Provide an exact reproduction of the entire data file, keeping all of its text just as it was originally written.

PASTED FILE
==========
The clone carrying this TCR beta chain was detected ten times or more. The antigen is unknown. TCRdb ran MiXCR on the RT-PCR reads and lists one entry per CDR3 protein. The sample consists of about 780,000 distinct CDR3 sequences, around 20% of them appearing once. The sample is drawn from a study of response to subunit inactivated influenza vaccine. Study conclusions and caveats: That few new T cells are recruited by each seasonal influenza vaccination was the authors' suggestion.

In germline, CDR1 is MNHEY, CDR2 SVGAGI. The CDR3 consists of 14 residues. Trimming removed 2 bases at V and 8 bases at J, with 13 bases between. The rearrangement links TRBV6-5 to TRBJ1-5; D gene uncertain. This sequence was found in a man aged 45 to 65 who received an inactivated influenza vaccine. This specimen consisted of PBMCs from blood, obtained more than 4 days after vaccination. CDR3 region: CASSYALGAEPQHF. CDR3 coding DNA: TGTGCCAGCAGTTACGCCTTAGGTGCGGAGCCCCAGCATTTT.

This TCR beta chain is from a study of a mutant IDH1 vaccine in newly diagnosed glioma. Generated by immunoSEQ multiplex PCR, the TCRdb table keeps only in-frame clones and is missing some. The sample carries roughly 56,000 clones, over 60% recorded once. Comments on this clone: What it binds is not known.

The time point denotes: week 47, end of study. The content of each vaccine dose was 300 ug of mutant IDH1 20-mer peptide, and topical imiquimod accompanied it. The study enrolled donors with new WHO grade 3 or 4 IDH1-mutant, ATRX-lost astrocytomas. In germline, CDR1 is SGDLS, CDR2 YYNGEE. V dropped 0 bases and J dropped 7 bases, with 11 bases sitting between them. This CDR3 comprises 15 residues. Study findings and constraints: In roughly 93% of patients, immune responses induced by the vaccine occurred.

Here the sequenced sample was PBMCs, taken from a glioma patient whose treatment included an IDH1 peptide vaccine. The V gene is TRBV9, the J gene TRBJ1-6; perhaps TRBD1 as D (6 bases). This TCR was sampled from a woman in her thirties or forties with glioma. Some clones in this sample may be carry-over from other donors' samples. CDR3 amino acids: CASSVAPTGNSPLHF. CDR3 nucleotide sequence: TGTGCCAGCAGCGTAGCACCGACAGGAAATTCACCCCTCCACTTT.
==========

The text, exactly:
The clone carrying this TCR beta chain was detected ten times or more. The antigen is unknown. TCRdb ran MiXCR on the RT-PCR reads and lists one entry per CDR3 protein. The sample consists of about 780,000 distinct CDR3 sequences, around 20% of them appearing once. The sample is drawn from a study of response to subunit inactivated influenza vaccine. Study conclusions and caveats: That few new T cells are recruited by each seasonal influenza vaccination was the authors' suggestion.

In germline, CDR1 is MNHEY, CDR2 SVGAGI. The CDR3 consists of 14 residues. Trimming removed 2 bases at V and 8 bases at J, with 13 bases between. The rearrangement links TRBV6-5 to TRBJ1-5; D gene uncertain. This sequence was found in a man aged 45 to 65 who received an inactivated influenza vaccine. This specimen consisted of PBMCs from blood, obtained more than 4 days after vaccination. CDR3 region: CASSYALGAEPQHF. CDR3 coding DNA: TGTGCCAGCAGTTACGCCTTAGGTGCGGAGCCCCAGCATTTT.

This TCR beta chain is from a study of a mutant IDH1 vaccine in newly diagnosed glioma. Generated by immunoSEQ multiplex PCR, the TCRdb table keeps only in-frame clones and is missing some. The sample carries roughly 56,000 clones, over 60% recorded once. Comments on this clone: What it binds is not known.

The time point denotes: week 47, end of study. The content of each vaccine dose was 300 ug of mutant IDH1 20-mer peptide, and topical imiquimod accompanied it. The study enrolled donors with new WHO grade 3 or 4 IDH1-mutant, ATRX-lost astrocytomas. In germline, CDR1 is SGDLS, CDR2 YYNGEE. V dropped 0 bases and J dropped 7 bases, with 11 bases sitting between them. This CDR3 comprises 15 residues. Study findings and constraints: In roughly 93% of patients, immune responses induced by the vaccine occurred.

Here the sequenced sample was PBMCs, taken from a glioma patient whose treatment included an IDH1 peptide vaccine. The V gene is TRBV9, the J gene TRBJ1-6; perhaps TRBD1 as D (6 bases). This TCR was sampled from a woman in her thirties or forties with glioma. Some clones in this sample may be carry-over from other donors' samples. CDR3 amino acids: CASSVAPTGNSPLHF. CDR3 nucleotide sequence: TGTGCCAGCAGCGTAGCACCGACAGGAAATTCACCCCTCCACTTT.